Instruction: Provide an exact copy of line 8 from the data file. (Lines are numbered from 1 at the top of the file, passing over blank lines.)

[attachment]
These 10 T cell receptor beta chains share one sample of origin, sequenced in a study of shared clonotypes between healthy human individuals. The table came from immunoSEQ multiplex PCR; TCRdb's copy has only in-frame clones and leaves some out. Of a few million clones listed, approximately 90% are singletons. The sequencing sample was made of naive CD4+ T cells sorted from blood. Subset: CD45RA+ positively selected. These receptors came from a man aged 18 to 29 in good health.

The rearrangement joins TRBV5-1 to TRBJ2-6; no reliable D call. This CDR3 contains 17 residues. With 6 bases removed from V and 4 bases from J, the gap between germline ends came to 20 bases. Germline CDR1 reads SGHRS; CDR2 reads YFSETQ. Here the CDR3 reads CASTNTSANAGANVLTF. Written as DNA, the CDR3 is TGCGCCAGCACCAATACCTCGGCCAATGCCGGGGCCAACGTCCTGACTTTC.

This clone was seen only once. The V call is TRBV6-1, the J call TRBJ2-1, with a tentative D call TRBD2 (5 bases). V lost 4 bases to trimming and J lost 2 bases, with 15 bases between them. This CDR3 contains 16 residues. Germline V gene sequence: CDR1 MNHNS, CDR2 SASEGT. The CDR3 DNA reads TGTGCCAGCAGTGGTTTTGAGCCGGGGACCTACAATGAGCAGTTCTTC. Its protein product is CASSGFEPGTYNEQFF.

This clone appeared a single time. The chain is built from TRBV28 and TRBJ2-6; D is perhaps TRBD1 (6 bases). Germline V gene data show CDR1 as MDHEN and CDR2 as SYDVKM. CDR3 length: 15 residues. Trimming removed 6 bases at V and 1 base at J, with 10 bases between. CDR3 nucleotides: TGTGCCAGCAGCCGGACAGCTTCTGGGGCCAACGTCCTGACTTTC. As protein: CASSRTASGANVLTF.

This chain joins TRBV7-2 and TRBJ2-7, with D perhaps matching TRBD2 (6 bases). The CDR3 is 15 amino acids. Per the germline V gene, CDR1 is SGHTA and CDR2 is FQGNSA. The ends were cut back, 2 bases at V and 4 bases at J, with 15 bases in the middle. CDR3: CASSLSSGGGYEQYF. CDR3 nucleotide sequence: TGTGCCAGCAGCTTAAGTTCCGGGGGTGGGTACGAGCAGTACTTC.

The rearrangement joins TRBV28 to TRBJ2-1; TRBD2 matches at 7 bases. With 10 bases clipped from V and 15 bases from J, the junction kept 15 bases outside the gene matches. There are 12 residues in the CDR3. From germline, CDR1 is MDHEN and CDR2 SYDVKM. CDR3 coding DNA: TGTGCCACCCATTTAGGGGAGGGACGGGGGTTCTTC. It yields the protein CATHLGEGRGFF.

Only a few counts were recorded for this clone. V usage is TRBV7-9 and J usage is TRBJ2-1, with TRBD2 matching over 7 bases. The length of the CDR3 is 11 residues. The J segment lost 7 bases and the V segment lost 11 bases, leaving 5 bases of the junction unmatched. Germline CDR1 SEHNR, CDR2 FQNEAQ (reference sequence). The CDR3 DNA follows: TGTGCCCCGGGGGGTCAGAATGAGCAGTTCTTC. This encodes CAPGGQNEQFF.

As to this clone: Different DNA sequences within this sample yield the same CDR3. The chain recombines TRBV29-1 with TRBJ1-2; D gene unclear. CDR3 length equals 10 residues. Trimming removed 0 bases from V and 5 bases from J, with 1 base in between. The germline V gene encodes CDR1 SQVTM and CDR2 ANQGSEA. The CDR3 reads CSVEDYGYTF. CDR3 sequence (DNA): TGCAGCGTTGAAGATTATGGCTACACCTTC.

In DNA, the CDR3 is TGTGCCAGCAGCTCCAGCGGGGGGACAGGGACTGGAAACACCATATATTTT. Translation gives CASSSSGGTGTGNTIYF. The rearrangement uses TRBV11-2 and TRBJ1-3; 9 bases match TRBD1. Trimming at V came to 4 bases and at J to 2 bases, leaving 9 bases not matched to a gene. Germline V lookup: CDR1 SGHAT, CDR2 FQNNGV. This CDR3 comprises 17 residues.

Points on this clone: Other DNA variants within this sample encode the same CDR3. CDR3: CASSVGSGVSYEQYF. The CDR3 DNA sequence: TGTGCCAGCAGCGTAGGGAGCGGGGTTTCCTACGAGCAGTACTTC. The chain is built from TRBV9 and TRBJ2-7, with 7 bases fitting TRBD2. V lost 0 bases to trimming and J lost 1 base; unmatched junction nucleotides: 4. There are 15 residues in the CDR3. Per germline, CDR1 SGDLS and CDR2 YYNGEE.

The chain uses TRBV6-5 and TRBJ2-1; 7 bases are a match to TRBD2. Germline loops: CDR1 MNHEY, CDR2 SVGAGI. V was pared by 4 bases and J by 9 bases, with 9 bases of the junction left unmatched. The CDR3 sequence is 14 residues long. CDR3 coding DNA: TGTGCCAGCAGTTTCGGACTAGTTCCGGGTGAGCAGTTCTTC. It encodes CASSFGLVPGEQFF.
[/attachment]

As to this clone: Different DNA sequences within this sample yield the same CDR3. The chain recombines TRBV29-1 with TRBJ1-2; D gene unclear. CDR3 length equals 10 residues. Trimming removed 0 bases from V and 5 bases from J, with 1 base in between. The germline V gene encodes CDR1 SQVTM and CDR2 ANQGSEA. The CDR3 reads CSVEDYGYTF. CDR3 sequence (DNA): TGCAGCGTTGAAGATTATGGCTACACCTTC.